So you’ve built your website and orders/enquiries are piling in right? Wrong. The ‘build it and they will come’ approach is one way many entrepreneurs fall flat. Fortunately there are some proven steps that will help you improve the effectiveness of your website.
1. Have a clear value proposition
So what is a value proposition and why is it important? Every business is seeking to solve a problem for a customer. The way you articulate this on your website, in your adverts and even the way you speak is crucial.
You should prioritize what is most important to the customer and focus on benefits rather than features. If free shipping is important to people, for example, you need to make sure it forms part of your core value proposition.
You should be able to articulate your value proposition in a sentence, for example, “Uber – The Smartest Way to Get Around”.
2. Know your customer
Male? Female? Old? Young? You may think you don’t know the answer, but it doesn’t take long to begin to understand who your customers are and how they think.
Creating ‘customer personas’ involves building up a picture of your typical customer and using that to inform everything from website and ad copy to the color schemes and logo you use.
Crucially it also helps you decide where to advertise to get your brand in front of these people.
3. Clean user-friendly design
Over 50% of web traffic is now on mobile so you must build for desktop and mobile. Clean design and user experience will pay backhand over fist. If people can easily understand what you sell, what you stand for, and how to buy from you; you are on to a winner.
A clean, fresh website is crucial for this. And it no longer costs tens of thousands of pounds to build a high-grade website – so no excuses.
4. Full funnel marketing
So many people focus on getting in front of new customers, and this is crucial. However what is also important is maintaining contact and marketing to existing and lapsed customers. This is full funnel marketing and is a crucial approach to building a sustainable and efficient business.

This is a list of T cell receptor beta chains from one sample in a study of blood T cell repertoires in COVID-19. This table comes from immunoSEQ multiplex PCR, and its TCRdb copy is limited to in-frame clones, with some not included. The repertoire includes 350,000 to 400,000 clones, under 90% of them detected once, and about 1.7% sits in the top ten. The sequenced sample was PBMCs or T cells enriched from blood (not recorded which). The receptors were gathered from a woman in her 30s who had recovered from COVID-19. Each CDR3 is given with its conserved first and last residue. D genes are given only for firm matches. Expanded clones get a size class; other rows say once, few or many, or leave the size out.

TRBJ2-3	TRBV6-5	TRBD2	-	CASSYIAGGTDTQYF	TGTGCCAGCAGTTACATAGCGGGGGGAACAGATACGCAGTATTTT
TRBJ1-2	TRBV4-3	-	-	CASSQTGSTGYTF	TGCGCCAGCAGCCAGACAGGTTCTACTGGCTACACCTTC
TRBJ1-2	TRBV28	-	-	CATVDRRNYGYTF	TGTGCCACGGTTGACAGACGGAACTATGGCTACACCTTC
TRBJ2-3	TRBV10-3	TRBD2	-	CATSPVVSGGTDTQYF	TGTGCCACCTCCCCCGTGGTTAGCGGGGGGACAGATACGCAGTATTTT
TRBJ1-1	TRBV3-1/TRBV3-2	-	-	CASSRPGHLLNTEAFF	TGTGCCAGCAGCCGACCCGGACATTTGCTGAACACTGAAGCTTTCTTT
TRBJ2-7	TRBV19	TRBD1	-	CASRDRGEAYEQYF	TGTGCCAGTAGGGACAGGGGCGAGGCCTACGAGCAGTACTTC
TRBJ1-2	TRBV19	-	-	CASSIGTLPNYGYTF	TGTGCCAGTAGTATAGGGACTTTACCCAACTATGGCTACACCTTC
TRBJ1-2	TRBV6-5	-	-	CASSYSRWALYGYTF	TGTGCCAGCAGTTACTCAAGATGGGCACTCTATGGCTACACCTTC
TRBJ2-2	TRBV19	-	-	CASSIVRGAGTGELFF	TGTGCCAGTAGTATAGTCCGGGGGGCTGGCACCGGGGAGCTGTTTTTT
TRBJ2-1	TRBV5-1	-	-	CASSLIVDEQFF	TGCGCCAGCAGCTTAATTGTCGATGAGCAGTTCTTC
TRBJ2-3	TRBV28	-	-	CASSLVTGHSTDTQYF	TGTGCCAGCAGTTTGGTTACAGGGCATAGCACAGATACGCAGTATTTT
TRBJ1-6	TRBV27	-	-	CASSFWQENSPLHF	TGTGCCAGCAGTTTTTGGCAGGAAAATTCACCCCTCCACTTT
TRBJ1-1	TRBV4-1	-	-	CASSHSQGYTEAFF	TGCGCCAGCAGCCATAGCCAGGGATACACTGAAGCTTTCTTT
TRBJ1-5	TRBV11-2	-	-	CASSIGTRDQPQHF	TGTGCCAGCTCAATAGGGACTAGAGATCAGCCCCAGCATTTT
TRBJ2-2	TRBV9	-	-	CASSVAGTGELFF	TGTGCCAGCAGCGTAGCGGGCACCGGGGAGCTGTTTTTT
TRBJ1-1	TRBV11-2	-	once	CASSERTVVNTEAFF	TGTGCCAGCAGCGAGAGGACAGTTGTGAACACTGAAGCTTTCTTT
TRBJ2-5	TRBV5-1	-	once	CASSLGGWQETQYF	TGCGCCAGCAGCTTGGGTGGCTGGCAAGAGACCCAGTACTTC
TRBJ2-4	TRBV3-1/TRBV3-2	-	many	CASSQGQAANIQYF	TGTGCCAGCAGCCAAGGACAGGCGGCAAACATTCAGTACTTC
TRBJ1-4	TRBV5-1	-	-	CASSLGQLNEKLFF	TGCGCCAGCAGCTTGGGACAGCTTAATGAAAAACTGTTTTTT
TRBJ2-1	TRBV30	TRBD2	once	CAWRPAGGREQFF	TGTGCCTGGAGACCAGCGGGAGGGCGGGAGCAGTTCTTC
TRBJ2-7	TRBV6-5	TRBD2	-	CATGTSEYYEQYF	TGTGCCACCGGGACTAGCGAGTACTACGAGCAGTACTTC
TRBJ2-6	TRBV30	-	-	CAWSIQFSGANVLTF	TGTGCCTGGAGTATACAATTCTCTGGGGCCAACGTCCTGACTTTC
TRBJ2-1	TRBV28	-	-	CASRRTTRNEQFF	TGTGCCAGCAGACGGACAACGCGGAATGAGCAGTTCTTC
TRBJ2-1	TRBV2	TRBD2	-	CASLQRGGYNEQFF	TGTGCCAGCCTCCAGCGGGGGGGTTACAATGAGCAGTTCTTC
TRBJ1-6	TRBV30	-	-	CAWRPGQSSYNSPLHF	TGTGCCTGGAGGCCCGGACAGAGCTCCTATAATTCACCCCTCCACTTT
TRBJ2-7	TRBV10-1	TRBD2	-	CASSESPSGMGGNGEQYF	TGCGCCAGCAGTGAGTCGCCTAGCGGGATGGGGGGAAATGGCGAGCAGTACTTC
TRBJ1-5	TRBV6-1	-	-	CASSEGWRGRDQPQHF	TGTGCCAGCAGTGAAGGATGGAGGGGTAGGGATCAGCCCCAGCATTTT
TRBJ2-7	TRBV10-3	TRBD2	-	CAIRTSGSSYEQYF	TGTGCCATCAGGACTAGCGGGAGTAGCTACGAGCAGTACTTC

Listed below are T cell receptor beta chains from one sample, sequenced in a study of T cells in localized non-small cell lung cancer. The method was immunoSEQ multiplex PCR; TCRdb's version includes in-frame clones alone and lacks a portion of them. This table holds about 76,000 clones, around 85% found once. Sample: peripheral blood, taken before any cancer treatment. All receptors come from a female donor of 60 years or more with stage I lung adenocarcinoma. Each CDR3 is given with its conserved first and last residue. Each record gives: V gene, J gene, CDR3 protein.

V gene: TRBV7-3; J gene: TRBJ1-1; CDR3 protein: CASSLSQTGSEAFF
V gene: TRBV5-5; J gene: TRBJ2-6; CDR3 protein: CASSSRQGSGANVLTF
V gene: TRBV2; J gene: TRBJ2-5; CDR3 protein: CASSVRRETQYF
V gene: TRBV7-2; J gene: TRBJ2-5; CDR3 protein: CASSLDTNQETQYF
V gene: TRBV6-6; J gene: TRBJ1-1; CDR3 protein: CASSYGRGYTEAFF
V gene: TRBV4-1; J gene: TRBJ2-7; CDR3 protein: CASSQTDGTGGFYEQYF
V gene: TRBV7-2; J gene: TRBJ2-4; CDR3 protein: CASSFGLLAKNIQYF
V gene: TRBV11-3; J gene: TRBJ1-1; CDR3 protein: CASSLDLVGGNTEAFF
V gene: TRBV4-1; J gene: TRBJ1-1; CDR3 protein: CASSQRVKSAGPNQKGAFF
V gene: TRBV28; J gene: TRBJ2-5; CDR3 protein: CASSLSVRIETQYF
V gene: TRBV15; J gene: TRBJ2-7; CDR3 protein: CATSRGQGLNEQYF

5. Target active and passive customers
There are 2 types of target customers. Those who are actively looking for a solution (active targets). And those who fit the profile of someone with the problem but are not currently looking for a solution (passive targets).
It always makes sense to start with the targeting of the active segment (using Google AdWords for example), because they have already decided they want to buy. But this pool of opportunity tends to be small and highly competitive.
Make sure you also have a strategy to target passive segments. Facebook and display advertising are great for this.
6. Remarket to engaged visitors
When people visit your website, they are either interested and stick around, or they are not and they “bounce off” your site. Those that stick around but don’t buy are your “engaged users.”
These are the people you should target with remarketing adverts. After all, they know who you are and have shown an interest. This is one of the most underused forms of digital advertising.
7. Be a growth hacker
Cookie-cutter approaches to marketing rarely work simply because every business is so different. In order to succeed you need to be prepared to fail. Think outside of the box, test new ideas, fail fast and move on.
This is the way growth hackers think and it’s a great way to quickly zero in on what works best. It’s often not what you would think!
8. Know your competition
You can learn a lot from your competition and so should watch them closely. There’s a range of tools and techniques you can use to understand how they run their marketing.
You should learn from their mistakes and mimic their successes. But don’t watch them too closely or you may end up following them rather than outpacing them.
If you are struggling, you can employ the services of a digital marketing consultant or agency. These guys solve these challenges day in day out so will quickly be able to help you home in on the right areas to drive growth for your business.